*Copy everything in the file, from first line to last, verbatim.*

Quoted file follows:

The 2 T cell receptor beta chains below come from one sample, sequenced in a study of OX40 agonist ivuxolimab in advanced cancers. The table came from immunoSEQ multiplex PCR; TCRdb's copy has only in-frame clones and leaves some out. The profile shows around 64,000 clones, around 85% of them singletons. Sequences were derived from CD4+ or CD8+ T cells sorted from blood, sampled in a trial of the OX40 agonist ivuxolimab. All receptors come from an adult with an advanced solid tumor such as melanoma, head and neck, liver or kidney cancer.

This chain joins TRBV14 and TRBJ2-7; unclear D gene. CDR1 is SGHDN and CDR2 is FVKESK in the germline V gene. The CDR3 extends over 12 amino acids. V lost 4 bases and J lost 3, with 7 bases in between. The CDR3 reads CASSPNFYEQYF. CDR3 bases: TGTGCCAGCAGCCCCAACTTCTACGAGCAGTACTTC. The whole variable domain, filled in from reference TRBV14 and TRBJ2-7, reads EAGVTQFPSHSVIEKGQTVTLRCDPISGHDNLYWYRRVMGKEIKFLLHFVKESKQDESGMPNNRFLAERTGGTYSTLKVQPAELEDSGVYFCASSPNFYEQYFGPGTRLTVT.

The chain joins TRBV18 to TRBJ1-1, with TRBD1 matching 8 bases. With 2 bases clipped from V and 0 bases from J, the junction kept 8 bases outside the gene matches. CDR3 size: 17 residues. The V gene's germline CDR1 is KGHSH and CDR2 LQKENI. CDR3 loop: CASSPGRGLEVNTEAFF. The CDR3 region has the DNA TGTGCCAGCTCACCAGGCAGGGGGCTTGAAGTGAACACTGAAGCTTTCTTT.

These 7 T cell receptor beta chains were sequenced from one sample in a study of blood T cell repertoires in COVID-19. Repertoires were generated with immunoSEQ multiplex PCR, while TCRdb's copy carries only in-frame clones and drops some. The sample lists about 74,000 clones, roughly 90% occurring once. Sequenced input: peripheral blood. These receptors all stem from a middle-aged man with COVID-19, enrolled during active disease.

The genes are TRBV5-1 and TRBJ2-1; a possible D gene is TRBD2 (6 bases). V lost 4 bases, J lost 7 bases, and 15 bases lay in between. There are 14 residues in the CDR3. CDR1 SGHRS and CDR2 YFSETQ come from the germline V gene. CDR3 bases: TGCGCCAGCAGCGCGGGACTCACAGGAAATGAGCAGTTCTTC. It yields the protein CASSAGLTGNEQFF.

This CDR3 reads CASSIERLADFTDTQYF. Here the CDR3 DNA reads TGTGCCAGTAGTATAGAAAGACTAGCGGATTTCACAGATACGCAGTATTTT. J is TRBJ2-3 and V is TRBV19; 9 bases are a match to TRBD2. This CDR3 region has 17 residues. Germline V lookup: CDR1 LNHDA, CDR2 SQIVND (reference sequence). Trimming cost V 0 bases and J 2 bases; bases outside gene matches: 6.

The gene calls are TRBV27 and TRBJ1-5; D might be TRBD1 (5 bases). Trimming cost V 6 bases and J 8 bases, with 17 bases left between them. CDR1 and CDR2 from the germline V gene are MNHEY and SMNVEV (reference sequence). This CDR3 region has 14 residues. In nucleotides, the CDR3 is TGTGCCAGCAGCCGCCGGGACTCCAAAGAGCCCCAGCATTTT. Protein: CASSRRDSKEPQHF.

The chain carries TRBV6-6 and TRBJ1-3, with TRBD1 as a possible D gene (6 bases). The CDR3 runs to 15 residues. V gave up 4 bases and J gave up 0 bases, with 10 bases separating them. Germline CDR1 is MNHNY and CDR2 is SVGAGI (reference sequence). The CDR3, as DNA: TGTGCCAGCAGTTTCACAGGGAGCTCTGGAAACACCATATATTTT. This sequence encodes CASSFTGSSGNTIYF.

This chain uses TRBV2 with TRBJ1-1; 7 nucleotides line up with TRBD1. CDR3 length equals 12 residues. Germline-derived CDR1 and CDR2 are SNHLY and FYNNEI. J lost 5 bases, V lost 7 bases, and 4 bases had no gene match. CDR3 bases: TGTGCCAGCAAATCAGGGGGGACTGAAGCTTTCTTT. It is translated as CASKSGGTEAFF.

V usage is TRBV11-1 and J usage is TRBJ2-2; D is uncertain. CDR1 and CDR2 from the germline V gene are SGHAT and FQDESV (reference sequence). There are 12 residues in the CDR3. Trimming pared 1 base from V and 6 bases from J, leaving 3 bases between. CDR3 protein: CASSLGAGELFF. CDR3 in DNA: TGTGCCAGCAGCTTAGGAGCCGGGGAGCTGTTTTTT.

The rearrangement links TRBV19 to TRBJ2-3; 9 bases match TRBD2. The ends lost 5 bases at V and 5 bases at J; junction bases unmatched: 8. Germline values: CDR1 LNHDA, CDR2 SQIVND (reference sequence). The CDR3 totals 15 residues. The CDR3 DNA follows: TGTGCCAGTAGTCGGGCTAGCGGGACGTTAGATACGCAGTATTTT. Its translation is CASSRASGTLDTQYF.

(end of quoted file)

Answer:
The 2 T cell receptor beta chains below come from one sample, sequenced in a study of OX40 agonist ivuxolimab in advanced cancers. The table came from immunoSEQ multiplex PCR; TCRdb's copy has only in-frame clones and leaves some out. The profile shows around 64,000 clones, around 85% of them singletons. Sequences were derived from CD4+ or CD8+ T cells sorted from blood, sampled in a trial of the OX40 agonist ivuxolimab. All receptors come from an adult with an advanced solid tumor such as melanoma, head and neck, liver or kidney cancer.

This chain joins TRBV14 and TRBJ2-7; unclear D gene. CDR1 is SGHDN and CDR2 is FVKESK in the germline V gene. The CDR3 extends over 12 amino acids. V lost 4 bases and J lost 3, with 7 bases in between. The CDR3 reads CASSPNFYEQYF. CDR3 bases: TGTGCCAGCAGCCCCAACTTCTACGAGCAGTACTTC. The whole variable domain, filled in from reference TRBV14 and TRBJ2-7, reads EAGVTQFPSHSVIEKGQTVTLRCDPISGHDNLYWYRRVMGKEIKFLLHFVKESKQDESGMPNNRFLAERTGGTYSTLKVQPAELEDSGVYFCASSPNFYEQYFGPGTRLTVT.

The chain joins TRBV18 to TRBJ1-1, with TRBD1 matching 8 bases. With 2 bases clipped from V and 0 bases from J, the junction kept 8 bases outside the gene matches. CDR3 size: 17 residues. The V gene's germline CDR1 is KGHSH and CDR2 LQKENI. CDR3 loop: CASSPGRGLEVNTEAFF. The CDR3 region has the DNA TGTGCCAGCTCACCAGGCAGGGGGCTTGAAGTGAACACTGAAGCTTTCTTT.

These 7 T cell receptor beta chains were sequenced from one sample in a study of blood T cell repertoires in COVID-19. Repertoires were generated with immunoSEQ multiplex PCR, while TCRdb's copy carries only in-frame clones and drops some. The sample lists about 74,000 clones, roughly 90% occurring once. Sequenced input: peripheral blood. These receptors all stem from a middle-aged man with COVID-19, enrolled during active disease.

The genes are TRBV5-1 and TRBJ2-1; a possible D gene is TRBD2 (6 bases). V lost 4 bases, J lost 7 bases, and 15 bases lay in between. There are 14 residues in the CDR3. CDR1 SGHRS and CDR2 YFSETQ come from the germline V gene. CDR3 bases: TGCGCCAGCAGCGCGGGACTCACAGGAAATGAGCAGTTCTTC. It yields the protein CASSAGLTGNEQFF.

This CDR3 reads CASSIERLADFTDTQYF. Here the CDR3 DNA reads TGTGCCAGTAGTATAGAAAGACTAGCGGATTTCACAGATACGCAGTATTTT. J is TRBJ2-3 and V is TRBV19; 9 bases are a match to TRBD2. This CDR3 region has 17 residues. Germline V lookup: CDR1 LNHDA, CDR2 SQIVND (reference sequence). Trimming cost V 0 bases and J 2 bases; bases outside gene matches: 6.

The gene calls are TRBV27 and TRBJ1-5; D might be TRBD1 (5 bases). Trimming cost V 6 bases and J 8 bases, with 17 bases left between them. CDR1 and CDR2 from the germline V gene are MNHEY and SMNVEV (reference sequence). This CDR3 region has 14 residues. In nucleotides, the CDR3 is TGTGCCAGCAGCCGCCGGGACTCCAAAGAGCCCCAGCATTTT. Protein: CASSRRDSKEPQHF.

The chain carries TRBV6-6 and TRBJ1-3, with TRBD1 as a possible D gene (6 bases). The CDR3 runs to 15 residues. V gave up 4 bases and J gave up 0 bases, with 10 bases separating them. Germline CDR1 is MNHNY and CDR2 is SVGAGI (reference sequence). The CDR3, as DNA: TGTGCCAGCAGTTTCACAGGGAGCTCTGGAAACACCATATATTTT. This sequence encodes CASSFTGSSGNTIYF.

This chain uses TRBV2 with TRBJ1-1; 7 nucleotides line up with TRBD1. CDR3 length equals 12 residues. Germline-derived CDR1 and CDR2 are SNHLY and FYNNEI. J lost 5 bases, V lost 7 bases, and 4 bases had no gene match. CDR3 bases: TGTGCCAGCAAATCAGGGGGGACTGAAGCTTTCTTT. It is translated as CASKSGGTEAFF.

V usage is TRBV11-1 and J usage is TRBJ2-2; D is uncertain. CDR1 and CDR2 from the germline V gene are SGHAT and FQDESV (reference sequence). There are 12 residues in the CDR3. Trimming pared 1 base from V and 6 bases from J, leaving 3 bases between. CDR3 protein: CASSLGAGELFF. CDR3 in DNA: TGTGCCAGCAGCTTAGGAGCCGGGGAGCTGTTTTTT.

The rearrangement links TRBV19 to TRBJ2-3; 9 bases match TRBD2. The ends lost 5 bases at V and 5 bases at J; junction bases unmatched: 8. Germline values: CDR1 LNHDA, CDR2 SQIVND (reference sequence). The CDR3 totals 15 residues. The CDR3 DNA follows: TGTGCCAGTAGTCGGGCTAGCGGGACGTTAGATACGCAGTATTTT. Its translation is CASSRASGTLDTQYF.